Kansai Trunk Show – West Coast Tour

We are packing up the gear and hitting the road; bringing some new and interesting items to the West coast.

Starting from November 18th I will be showing goods from Tezomeya, Mittan, and Brown Tabby Works.

Los Angeles – Inland Venice

Friday, November 18 4pm-10pm

Saturday, November 19 12pm-6pm

Facebook Event Page

We are still looking for venues to host us in Portland (November 25&26) and Seattle (November 27-29)
This event will feature goods by Brown Tabby, Tezomeya, and Mittan. As well as, paintings by Michael Brunswick, and repair art by me.

San Francisco November 22 – 23rd – Paloma Hayes  

112 Gough St. San Francisco, California 94102

Teusday, November 22nd 5-9 pm

Wednesday, November 23rd Noon – 7pm

Facebook Event Page

We will be bringing a few new Tezomeya items with. This natural dyed mountain parka…

… and this heavy-knit zip-up trainer jacket. And of course our standard organic cotton t-shirts, and woven shirts. Also some new women’s items and a long work jacket.

*old photos taken by my father, scanned by my sister. Please share accordingly.

Kapital | Osaka Store (Hankyu Men’s)

Kapital Osaka Hankyu Men's 11

Finally Osaka has a Kapital store. It is the 17th store for Kapital, and the 3rd store in the Kansai area. The layout is centered on the Denim Bar, and has many similarities to the Soho store in Kojima. The various types of patchwork wood around the bar and the carved wood adds warmth and texture to the atmosphere.  The seats around the denim bar are entirely made from bicycle parts. The store is on the 5th Floor of the Hankyu Men’s Department Store.

Kapital Osaka Hankyu Men's 21

Kapital Osaka Hankyu Men's 6

The Santo Domingo Jacket series comprises of special items available only at the Osaka store for early purchase. Kapital Osaka Hankyu Men's 14The store encompasses many themes from many different eras. The bulk of the items are in men’s sizes and geared towards male customers but there are of course smaller sizes available for women as well. Kapital Osaka Hankyu Men's 13 Kapital Osaka Hankyu Men's 7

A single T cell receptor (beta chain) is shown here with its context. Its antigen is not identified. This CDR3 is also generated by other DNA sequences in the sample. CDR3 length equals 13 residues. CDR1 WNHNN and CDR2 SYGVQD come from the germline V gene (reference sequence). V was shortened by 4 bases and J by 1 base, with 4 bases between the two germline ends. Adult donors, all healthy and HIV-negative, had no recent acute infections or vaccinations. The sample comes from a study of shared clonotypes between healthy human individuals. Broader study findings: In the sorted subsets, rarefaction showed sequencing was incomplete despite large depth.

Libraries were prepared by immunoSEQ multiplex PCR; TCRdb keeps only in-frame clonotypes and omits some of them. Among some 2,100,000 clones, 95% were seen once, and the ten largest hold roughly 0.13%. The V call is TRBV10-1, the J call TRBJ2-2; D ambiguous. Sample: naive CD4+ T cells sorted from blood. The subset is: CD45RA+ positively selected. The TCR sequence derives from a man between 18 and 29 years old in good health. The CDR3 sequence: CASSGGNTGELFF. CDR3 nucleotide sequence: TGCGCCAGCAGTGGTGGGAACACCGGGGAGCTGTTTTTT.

There are also some limited Osaka-only items from Kountry. A bag or two, and several clothing items as well.Kapital Osaka Hankyu Men's 5

The Santo Domingo coverall and 5 pocket pants are also available exclusively at this store. Make sure to check these out when stopping by. Kapital Osaka Hankyu Men's 1

Inspiration 2014 Preview | Brown Tabby Works

There have been more that enough things going on at this hectic time of the year, among them is getting ready for a debut at Inspiration LA this February. I will be introducing folks to two of my friends this year. The first is Narita-san from Brown Tabby in Osaka.

The theme is hoboro a portmanteau of “hobo” and “boro”. So you will see plenty of denim and indigo fabrics, plus plenty of eccentric stitching. There are a few secret surprises that you can look forward to at the show. Take a look at the hat clutch bags, hobo hat and overalls, and boro-bow-ties.

Inspiration 2014 | Brown Tabby Works 3 (1) Inspiration 2014 | Brown Tabby Works 1 (1) Inspiration 2014 | Brown Tabby Works 2 (1) Inspiration 2014 | Brown Tabby Works 4 (1) Inspiration 2014 | Brown Tabby Works 5 (1) Inspiration 2014 | Brown Tabby Works 6 (1) Inspiration 2014 | Brown Tabby Works 7 (1)

Osaka | Rust – American and Japanese Antiques

Rust Osaka 2013 3

Rust: The inevitable conclusion of metal, moisture, and oxygen. That is the Shibui aesthetic I am always searching for. It is a moment in time for an object to be regarded as an object. The age, the character, the deterioration are the savory flavors of the passage of time. Rust is one of the shibui flavors and colors.

Rust Osaka 2013 20

In the heart of Nipponbashi, just a hairsbreadth from Namba station you will find the small enclave of Rust. The owner Kazumi, changed the space from a cafe to a store a year and a half ago. She is a cute and sweet lady, and her taste for rust runs deep. The products on display are good timeless pieces, nothing extremely rare or ridiculous, affordably priced and in condition that an oxide connoisseur would appreciate. A flea market collection, consisting of American and Nippon antiques. Brass luggage tags, antique parts, BUShips clocks, factory lockers, clamps, and an unimaginable mental mountain of more rusty finds.  Be sure to stop by to chat with her about Osaka and her rusty treasures if you are in the area. Follow this link for directions and location.